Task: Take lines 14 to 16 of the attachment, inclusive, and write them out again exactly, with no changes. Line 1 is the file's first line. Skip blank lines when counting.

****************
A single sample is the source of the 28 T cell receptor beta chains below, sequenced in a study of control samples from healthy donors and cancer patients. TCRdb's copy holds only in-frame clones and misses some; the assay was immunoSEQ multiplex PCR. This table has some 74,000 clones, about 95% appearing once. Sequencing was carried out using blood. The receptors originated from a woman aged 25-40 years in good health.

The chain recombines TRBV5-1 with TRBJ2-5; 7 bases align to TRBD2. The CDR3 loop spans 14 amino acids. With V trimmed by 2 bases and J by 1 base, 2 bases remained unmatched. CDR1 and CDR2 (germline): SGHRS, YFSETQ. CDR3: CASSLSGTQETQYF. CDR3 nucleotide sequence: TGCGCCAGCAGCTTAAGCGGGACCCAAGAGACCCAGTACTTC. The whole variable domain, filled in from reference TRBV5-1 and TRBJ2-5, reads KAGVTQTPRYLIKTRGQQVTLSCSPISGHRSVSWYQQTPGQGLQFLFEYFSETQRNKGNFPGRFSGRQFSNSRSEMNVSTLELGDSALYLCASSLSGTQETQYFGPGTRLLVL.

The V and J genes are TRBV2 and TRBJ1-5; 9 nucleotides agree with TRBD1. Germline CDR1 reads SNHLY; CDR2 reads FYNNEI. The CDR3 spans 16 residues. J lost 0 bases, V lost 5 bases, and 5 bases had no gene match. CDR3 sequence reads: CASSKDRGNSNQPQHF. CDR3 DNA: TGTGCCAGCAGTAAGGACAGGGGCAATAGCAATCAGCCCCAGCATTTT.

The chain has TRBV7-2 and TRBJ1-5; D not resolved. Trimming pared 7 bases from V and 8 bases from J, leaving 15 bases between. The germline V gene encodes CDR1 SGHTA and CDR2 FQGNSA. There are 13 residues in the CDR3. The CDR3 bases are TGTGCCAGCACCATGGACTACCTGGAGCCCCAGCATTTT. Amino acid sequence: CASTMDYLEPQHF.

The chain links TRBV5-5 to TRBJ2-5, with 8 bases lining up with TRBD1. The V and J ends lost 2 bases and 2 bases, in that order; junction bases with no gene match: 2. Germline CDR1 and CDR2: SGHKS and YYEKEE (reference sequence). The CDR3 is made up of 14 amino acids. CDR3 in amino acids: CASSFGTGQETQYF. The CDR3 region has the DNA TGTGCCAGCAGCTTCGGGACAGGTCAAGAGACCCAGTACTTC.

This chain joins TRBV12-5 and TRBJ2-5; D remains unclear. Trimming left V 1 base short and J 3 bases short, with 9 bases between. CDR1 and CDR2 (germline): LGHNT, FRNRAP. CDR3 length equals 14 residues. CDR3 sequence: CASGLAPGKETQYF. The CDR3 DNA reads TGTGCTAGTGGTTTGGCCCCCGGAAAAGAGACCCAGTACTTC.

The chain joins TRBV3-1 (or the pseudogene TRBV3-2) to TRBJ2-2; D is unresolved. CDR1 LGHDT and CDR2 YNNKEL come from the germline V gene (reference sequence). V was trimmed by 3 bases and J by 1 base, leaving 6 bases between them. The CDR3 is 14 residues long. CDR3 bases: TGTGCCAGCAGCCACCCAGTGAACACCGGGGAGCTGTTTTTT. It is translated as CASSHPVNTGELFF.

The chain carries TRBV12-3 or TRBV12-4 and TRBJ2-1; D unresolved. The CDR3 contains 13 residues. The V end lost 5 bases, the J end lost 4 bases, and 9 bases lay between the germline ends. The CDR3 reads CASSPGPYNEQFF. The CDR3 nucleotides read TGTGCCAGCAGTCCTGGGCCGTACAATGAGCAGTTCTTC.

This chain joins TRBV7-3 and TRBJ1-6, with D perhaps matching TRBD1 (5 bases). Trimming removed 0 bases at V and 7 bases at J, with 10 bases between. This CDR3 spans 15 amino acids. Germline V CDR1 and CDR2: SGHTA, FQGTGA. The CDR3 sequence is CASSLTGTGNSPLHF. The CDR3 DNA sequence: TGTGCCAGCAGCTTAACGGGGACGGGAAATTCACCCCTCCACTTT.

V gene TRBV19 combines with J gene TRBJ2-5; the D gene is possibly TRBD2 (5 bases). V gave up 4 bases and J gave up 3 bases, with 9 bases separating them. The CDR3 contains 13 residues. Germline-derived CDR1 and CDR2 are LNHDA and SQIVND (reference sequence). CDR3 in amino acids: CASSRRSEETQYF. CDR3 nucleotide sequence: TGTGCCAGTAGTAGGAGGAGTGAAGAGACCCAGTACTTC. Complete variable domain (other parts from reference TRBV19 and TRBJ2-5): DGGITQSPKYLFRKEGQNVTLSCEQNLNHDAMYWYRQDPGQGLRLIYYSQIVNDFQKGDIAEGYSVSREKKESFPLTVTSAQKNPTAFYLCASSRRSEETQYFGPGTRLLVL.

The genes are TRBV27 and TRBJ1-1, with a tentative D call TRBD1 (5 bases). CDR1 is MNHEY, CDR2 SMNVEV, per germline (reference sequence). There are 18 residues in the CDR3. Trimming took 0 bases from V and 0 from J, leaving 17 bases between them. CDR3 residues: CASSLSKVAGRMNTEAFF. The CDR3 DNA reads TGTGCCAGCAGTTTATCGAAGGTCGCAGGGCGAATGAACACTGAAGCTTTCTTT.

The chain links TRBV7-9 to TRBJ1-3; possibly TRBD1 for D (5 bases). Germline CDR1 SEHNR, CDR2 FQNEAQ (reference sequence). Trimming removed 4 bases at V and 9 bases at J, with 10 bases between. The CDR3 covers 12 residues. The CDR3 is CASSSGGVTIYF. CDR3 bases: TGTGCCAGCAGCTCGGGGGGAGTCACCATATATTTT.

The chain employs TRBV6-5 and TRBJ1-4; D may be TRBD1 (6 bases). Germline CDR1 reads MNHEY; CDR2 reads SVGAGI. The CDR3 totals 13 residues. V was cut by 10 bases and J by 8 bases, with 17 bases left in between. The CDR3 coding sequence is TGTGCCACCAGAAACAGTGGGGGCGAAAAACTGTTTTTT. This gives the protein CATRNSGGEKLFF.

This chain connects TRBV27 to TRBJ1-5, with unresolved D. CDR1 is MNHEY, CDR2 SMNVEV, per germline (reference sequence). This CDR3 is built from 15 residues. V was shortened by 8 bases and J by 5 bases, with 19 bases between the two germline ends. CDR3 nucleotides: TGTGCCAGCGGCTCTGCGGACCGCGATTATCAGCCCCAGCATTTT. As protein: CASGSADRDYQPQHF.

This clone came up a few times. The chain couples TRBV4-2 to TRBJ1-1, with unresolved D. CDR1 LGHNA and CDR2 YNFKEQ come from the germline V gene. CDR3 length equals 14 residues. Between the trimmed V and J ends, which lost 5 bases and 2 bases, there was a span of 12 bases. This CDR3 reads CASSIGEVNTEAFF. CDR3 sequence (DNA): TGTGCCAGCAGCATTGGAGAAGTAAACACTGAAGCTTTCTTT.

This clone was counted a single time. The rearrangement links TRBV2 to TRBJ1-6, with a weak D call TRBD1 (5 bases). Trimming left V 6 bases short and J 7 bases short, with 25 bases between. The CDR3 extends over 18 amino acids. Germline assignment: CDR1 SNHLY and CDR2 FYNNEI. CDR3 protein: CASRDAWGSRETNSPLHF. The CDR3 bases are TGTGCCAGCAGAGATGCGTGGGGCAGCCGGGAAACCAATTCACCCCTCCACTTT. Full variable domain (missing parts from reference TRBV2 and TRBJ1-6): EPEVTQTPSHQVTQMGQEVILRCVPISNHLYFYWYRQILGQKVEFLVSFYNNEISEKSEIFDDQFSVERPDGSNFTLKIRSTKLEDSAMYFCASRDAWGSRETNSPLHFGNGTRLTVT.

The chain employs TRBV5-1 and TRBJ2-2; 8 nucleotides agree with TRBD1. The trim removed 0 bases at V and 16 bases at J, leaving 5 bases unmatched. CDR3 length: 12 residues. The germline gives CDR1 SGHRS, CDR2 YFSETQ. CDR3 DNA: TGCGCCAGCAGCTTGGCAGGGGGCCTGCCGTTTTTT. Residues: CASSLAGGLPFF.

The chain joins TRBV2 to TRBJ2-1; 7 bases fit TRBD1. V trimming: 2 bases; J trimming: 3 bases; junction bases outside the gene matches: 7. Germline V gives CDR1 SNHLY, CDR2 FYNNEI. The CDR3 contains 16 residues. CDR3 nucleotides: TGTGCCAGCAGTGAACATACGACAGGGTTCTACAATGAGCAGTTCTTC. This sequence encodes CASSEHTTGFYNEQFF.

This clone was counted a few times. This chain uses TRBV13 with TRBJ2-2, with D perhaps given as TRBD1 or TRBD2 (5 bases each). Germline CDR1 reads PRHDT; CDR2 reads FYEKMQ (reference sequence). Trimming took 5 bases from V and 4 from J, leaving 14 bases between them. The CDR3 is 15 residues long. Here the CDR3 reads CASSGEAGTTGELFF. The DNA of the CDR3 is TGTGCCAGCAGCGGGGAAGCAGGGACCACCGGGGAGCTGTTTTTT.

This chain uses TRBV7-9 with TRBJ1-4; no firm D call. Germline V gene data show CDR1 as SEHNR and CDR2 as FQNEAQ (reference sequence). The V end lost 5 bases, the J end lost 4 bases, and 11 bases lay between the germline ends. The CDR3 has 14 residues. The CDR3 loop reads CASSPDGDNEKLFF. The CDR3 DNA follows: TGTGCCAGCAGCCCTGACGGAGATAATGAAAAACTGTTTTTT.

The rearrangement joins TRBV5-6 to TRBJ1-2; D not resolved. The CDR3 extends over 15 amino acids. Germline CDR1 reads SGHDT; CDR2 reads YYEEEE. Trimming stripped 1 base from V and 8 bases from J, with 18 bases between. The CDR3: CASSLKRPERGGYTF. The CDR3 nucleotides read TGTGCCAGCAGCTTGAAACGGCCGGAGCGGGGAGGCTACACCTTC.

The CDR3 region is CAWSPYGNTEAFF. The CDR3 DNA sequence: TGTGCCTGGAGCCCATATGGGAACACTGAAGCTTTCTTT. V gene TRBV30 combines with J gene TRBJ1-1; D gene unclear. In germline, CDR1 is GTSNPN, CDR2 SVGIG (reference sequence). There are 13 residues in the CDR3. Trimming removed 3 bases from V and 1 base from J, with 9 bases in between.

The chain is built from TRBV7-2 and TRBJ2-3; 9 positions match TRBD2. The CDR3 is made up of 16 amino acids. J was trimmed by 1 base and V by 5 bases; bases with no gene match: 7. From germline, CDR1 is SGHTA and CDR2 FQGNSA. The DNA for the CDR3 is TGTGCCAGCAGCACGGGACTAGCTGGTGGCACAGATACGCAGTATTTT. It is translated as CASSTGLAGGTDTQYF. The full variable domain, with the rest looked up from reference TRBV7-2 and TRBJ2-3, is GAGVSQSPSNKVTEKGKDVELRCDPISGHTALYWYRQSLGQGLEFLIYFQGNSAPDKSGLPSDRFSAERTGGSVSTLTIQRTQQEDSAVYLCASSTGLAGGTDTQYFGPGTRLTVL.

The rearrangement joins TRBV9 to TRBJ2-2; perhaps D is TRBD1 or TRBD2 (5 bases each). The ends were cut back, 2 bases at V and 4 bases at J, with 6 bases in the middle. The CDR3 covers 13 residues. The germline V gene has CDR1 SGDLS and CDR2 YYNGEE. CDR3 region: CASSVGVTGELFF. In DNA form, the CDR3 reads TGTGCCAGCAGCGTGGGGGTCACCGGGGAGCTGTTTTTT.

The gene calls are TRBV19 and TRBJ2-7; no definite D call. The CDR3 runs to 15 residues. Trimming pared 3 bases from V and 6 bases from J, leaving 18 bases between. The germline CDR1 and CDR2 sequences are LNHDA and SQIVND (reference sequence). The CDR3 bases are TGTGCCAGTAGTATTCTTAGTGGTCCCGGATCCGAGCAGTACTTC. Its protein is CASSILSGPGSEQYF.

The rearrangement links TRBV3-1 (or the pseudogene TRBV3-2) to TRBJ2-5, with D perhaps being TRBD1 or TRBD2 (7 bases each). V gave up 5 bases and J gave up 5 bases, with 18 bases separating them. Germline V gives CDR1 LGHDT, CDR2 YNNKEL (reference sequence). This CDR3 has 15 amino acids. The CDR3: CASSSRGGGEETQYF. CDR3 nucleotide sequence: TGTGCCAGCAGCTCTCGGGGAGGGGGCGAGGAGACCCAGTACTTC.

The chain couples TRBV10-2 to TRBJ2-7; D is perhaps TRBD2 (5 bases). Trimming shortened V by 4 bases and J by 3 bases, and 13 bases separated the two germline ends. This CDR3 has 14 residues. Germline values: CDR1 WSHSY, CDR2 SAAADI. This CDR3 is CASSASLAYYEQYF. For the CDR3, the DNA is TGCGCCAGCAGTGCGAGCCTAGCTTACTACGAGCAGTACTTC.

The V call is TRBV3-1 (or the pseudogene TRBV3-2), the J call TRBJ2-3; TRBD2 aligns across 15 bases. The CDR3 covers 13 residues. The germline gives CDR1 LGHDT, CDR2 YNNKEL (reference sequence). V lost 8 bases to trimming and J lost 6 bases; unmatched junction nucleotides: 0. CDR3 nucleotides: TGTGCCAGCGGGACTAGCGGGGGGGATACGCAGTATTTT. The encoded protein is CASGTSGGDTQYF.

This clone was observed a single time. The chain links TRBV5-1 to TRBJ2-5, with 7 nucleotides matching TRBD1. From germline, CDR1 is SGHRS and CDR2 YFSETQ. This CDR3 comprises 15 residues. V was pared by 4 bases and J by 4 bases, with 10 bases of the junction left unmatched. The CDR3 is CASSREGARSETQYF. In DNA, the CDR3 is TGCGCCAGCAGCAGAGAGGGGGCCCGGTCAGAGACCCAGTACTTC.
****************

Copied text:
This chain connects TRBV27 to TRBJ1-5, with unresolved D. CDR1 is MNHEY, CDR2 SMNVEV, per germline (reference sequence). This CDR3 is built from 15 residues. V was shortened by 8 bases and J by 5 bases, with 19 bases between the two germline ends. CDR3 nucleotides: TGTGCCAGCGGCTCTGCGGACCGCGATTATCAGCCCCAGCATTTT. As protein: CASGSADRDYQPQHF.

This clone came up a few times. The chain couples TRBV4-2 to TRBJ1-1, with unresolved D. CDR1 LGHNA and CDR2 YNFKEQ come from the germline V gene. CDR3 length equals 14 residues. Between the trimmed V and J ends, which lost 5 bases and 2 bases, there was a span of 12 bases. This CDR3 reads CASSIGEVNTEAFF. CDR3 sequence (DNA): TGTGCCAGCAGCATTGGAGAAGTAAACACTGAAGCTTTCTTT.

This clone was counted a single time. The rearrangement links TRBV2 to TRBJ1-6, with a weak D call TRBD1 (5 bases). Trimming left V 6 bases short and J 7 bases short, with 25 bases between. The CDR3 extends over 18 amino acids. Germline assignment: CDR1 SNHLY and CDR2 FYNNEI. CDR3 protein: CASRDAWGSRETNSPLHF. The CDR3 bases are TGTGCCAGCAGAGATGCGTGGGGCAGCCGGGAAACCAATTCACCCCTCCACTTT. Full variable domain (missing parts from reference TRBV2 and TRBJ1-6): EPEVTQTPSHQVTQMGQEVILRCVPISNHLYFYWYRQILGQKVEFLVSFYNNEISEKSEIFDDQFSVERPDGSNFTLKIRSTKLEDSAMYFCASRDAWGSRETNSPLHFGNGTRLTVT.